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Immunotherapy for the Treatment of Cancer: What Is it and How Does it work?

Cancer has traditionally been treated with surgery, chemotherapy and radiation therapy. But these treatments are often accompanied by painful side effects and, in addition to killing cancer cells, some of these treatments also kill the body’s healthy cells. 

Researchers have been dedicated to finding new cancer treatment options that can be used in combination with traditional cancer treatments or alone. Immunotherapy, also called biologic therapy, is a relatively new treatment option for cancer patients that helps the body’s immune system kill cancer cells. What exactly is immunotherapy and how does it work? First, it’s important to understand how the body’s immune system works.

The Immune System Protects the Body From Harmful Infections, Even Cancer

Infections and illnesses can occur from bacteria, viruses, other microorganisms like parasites, and even genetic mutations. The immune system recognizes harmful substances that can make a person sick by identifying specific structures on the cell surface, called antigens. All cells have antigens, but the antigens on the body’s healthy cells are different than the antigens found on the cells of harmful substances. When the body recognizes a harmful cell, it sends special immune cells, called T cells, to attack it. There are many different types of immune cells that all work together to identify and attack threatening substances in the body. 

The immune system is capable of identifying cancerous cells and fighting against them. But cancer cells can mutate and change in a way that makes them undetectable by the immune system. When this happens, cancer cells can divide and reproduce at a very fast rate. 

How Does Immunotherapy Treat Cancer?

Immunotherapy works with the body to restore a compromised immune system or to modify and strengthen a healthy immune system to help it identify and kill cancer cells. 
Immunotherapy can work in a few different ways:

Immunotherapy works with the body to restore a compromised immune system or to modify and strengthen a healthy immune system to help it identify and kill cancer cells.

  • Cancer vaccines: Expose the body to antigens associated with certain types of cancers, so that the immune system can easily identify threatening cancer cells and destroy them. 
  • Monoclonal antibodies and tumor-agnostic therapies: Monoclonal antibodies attach to cancer cells to help the immune system identify them. Tumor agnostic therapies help the immune system to identify tumors throughout the body that have the same mutation.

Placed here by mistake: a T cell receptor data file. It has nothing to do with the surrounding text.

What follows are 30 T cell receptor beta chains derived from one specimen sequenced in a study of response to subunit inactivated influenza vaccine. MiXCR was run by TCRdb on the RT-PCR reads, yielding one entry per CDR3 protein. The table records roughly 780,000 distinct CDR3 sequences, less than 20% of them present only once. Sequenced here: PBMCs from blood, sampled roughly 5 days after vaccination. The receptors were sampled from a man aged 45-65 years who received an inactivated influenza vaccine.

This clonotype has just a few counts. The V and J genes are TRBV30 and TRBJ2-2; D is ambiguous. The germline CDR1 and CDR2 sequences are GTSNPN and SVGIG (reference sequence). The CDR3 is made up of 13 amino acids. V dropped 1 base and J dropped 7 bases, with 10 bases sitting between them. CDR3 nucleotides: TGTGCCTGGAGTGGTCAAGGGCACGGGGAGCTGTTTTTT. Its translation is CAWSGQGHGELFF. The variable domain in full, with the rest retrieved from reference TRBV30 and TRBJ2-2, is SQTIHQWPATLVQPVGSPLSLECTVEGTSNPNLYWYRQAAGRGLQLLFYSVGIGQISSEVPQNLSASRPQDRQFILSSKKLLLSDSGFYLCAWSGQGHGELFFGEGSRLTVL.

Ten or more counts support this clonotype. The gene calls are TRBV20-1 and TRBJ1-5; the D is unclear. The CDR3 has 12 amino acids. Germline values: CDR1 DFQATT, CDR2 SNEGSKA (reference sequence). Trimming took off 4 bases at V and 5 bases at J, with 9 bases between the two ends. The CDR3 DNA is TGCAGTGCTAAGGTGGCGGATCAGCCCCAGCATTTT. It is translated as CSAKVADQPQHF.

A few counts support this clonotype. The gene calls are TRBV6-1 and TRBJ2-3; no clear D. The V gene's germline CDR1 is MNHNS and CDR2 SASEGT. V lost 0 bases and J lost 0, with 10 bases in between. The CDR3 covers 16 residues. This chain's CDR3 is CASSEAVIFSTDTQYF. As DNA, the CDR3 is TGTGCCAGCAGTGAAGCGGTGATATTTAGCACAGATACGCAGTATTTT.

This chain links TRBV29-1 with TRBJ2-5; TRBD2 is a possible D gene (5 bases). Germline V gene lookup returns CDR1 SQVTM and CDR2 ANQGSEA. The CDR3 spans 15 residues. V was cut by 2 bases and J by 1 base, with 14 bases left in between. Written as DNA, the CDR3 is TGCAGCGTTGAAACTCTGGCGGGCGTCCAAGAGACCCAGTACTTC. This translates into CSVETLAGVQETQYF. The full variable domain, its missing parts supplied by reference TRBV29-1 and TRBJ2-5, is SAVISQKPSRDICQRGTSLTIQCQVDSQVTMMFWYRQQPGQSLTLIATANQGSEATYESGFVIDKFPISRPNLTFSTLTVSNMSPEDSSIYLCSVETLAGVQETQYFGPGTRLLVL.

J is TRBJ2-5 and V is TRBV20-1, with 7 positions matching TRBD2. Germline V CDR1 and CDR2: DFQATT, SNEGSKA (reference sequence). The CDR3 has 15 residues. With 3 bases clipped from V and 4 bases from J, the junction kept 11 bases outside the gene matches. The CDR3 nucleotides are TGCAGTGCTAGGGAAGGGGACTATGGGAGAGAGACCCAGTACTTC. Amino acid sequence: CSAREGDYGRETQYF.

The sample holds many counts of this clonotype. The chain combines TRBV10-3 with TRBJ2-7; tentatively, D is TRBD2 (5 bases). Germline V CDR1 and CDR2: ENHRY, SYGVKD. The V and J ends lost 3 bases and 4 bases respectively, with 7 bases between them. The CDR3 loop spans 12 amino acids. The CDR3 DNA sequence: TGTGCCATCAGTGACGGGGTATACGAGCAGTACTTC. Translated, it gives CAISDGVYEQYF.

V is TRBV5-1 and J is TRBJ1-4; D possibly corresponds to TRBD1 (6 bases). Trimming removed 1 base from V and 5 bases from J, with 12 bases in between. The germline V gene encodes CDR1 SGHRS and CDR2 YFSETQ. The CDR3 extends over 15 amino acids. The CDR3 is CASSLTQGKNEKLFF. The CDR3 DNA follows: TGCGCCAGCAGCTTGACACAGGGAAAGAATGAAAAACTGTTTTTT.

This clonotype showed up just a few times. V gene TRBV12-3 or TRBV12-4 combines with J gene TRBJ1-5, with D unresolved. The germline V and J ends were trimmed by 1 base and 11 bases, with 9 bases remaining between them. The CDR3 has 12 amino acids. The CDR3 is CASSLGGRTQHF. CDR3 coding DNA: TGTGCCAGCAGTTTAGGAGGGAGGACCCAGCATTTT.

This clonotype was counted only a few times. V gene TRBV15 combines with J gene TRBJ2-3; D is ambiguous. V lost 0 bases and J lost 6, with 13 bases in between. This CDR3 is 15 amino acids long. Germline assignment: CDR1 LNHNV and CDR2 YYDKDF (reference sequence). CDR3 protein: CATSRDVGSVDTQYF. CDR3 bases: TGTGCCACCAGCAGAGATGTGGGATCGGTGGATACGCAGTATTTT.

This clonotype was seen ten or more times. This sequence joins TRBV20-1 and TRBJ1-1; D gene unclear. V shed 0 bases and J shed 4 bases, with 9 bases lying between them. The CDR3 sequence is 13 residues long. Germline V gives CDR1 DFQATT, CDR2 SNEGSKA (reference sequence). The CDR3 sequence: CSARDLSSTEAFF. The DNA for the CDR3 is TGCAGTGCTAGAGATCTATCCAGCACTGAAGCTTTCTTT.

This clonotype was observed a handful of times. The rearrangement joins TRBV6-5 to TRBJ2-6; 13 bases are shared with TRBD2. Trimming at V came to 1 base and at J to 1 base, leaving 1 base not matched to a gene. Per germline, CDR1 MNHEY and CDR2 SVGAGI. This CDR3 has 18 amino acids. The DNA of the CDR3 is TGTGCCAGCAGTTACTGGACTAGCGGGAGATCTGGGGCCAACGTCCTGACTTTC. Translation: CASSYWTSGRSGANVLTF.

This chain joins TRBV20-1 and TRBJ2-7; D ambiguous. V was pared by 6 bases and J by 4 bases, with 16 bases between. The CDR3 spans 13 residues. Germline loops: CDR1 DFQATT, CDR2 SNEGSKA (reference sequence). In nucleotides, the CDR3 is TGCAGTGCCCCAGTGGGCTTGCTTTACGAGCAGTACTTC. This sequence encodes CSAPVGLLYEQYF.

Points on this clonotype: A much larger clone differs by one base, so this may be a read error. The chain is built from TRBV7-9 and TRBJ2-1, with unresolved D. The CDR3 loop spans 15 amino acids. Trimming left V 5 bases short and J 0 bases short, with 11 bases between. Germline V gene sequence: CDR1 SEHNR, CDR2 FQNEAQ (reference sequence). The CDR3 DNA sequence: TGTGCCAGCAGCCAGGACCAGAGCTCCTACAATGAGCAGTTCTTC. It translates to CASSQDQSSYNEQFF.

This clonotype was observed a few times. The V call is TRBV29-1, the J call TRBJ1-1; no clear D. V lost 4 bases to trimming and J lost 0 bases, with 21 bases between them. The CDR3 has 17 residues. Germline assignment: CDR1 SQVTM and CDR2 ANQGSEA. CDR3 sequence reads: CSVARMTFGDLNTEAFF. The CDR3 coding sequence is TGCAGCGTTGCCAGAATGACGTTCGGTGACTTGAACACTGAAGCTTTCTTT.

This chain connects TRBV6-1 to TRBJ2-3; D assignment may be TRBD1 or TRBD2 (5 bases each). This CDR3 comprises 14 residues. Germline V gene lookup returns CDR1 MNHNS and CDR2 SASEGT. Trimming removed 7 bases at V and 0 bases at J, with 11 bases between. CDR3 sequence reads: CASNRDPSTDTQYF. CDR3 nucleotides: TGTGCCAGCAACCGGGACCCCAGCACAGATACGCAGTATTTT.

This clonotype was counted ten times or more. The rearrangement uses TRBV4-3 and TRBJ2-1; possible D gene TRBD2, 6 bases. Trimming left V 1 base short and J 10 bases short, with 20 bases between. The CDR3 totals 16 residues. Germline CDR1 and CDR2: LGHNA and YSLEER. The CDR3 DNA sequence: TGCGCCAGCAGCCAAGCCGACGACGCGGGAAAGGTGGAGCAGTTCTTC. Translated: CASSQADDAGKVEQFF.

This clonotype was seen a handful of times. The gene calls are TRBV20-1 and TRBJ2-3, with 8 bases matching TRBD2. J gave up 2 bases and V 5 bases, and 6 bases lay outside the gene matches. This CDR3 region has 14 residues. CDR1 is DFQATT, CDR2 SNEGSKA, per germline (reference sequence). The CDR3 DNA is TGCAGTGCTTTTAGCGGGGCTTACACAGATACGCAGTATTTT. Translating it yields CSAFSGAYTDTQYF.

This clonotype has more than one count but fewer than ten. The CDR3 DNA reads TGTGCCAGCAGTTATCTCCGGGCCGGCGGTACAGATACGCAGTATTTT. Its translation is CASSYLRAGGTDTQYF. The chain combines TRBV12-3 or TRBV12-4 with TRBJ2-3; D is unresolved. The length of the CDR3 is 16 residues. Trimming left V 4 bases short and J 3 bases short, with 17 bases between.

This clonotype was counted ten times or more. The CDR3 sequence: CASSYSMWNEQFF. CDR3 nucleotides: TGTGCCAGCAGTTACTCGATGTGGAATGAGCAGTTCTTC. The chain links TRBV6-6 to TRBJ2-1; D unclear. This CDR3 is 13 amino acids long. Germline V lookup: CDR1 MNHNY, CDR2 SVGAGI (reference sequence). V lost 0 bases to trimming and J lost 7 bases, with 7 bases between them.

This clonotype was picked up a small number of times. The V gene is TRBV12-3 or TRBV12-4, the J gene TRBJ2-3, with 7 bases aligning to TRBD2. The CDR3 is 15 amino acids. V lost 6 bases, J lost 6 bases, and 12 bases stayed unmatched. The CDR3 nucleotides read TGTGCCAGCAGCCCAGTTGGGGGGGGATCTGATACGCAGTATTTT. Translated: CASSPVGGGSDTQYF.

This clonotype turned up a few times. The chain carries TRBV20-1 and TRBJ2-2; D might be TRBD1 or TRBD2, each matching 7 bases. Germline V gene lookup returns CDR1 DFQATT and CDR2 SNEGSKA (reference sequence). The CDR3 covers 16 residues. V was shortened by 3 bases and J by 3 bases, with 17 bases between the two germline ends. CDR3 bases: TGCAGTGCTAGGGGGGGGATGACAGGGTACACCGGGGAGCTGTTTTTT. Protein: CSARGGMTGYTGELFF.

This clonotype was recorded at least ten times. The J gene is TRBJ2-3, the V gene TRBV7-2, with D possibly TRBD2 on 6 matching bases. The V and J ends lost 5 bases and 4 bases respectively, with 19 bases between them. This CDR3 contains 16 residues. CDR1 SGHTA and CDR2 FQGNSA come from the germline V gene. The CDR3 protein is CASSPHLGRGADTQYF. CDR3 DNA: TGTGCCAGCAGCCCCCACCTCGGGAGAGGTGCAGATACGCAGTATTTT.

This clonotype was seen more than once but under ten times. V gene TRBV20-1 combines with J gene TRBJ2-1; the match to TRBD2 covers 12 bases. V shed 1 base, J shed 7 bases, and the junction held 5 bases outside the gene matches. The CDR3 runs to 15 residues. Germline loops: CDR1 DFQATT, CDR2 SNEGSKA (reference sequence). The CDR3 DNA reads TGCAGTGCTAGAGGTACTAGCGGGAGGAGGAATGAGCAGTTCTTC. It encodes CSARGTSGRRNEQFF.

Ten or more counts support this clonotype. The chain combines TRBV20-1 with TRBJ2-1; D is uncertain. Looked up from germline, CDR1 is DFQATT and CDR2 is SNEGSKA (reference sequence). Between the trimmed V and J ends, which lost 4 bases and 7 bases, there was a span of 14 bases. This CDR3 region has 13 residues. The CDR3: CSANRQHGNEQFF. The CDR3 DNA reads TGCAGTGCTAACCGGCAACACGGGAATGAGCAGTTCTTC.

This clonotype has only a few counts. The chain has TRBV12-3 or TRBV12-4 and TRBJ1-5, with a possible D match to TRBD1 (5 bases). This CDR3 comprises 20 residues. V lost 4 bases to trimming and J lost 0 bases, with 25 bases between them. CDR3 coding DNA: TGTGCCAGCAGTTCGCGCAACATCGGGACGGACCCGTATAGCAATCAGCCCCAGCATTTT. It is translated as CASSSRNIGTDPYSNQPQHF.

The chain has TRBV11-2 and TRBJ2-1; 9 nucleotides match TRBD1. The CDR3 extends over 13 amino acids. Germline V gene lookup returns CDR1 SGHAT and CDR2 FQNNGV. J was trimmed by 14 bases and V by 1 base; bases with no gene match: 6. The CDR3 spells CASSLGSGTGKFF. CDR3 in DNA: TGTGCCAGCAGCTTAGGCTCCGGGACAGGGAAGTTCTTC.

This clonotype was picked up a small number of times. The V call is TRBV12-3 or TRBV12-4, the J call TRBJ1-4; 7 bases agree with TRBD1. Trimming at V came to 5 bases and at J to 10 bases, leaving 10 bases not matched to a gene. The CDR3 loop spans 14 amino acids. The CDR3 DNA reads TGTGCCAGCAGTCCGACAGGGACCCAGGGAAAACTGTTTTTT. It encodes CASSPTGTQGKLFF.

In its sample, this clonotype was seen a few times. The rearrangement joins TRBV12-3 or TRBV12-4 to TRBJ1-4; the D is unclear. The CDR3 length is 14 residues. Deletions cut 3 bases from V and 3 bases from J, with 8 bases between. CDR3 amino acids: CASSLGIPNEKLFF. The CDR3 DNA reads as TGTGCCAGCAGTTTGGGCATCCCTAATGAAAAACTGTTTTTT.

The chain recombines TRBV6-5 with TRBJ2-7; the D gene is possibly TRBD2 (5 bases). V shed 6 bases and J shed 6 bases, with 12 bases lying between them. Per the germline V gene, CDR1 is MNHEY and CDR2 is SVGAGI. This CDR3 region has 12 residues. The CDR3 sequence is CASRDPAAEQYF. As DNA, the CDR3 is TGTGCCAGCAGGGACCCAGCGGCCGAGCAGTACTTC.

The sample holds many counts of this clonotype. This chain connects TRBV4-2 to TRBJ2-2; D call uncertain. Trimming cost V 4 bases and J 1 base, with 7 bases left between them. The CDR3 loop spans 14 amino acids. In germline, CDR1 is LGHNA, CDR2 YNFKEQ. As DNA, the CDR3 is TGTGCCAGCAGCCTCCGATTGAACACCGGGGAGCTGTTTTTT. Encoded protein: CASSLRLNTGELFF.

• Non-specific immunotherapies: Given at the same time as other cancer treatments. Non-specific immunotherapies stimulate and strengthen the overall immune system, instead of focusing on one specific type of cell.  
  • T-cell therapy: T-cells are special kinds of immune cells. With T-cell therapy, the patient’s T-cells are isolated from a blood sample, altered in a laboratory so that they can identify cancer cells, and are then placed back into the body.  
  • Oncolytic virus therapy: Uses genetically modified viruses that attack cancer cells, but leave the patient’s healthy cells unharmed. 

Although there are numerous different types of immunotherapy, the result of each one is the same—a restored or improved immune system that is better equipped to fight cancer cells.

Can Immunotherapy Be Used to Treat All Types of Cancer?

Immunotherapy is currently used to treat many types of cancer, like breast cancer, skin cancer, and colorectal cancer, but it is not yet available to treat all types of cancer. Scientists continue to develop and research immunotherapies to be able to treat as many cancer patients as possible. 

The Future of Immunotherapy

Today, immunotherapy is mostly given by intravenous infusion or by injection. Less commonly, an immunotherapy that can be administered as a pill and, in the case of skin cancer, as a cream. However, new advancements in research show that, in the future, all immunotherapies might have the potential to be administered as a pill, significantly simplifying the treatment process and improving the patient experience.  


Sources:

https://www.cancer.net/navigating-cancer-care/how-cancer-treated/immunotherapy-and-vaccines/understanding-immunotherapy
https://www.cancer.org/content/cancer/en/treatment/treatments-and-side-effects/treatment-types/immunotherapy.html
https://www.ncbi.nlm.nih.gov/books/NBK279364/
https://www.cancer.gov/about-cancer/treatment/types/immunotherapy
https://www.cancer.net/navigating-cancer-care/how-cancer-treated/immunotherapy-and-vaccines/side-effects-immunotherapy
https://www.technologynetworks.com/cancer-research/articles/future-cancer-immunotherapy-treatments-could-be-administered-by-a-pill-327926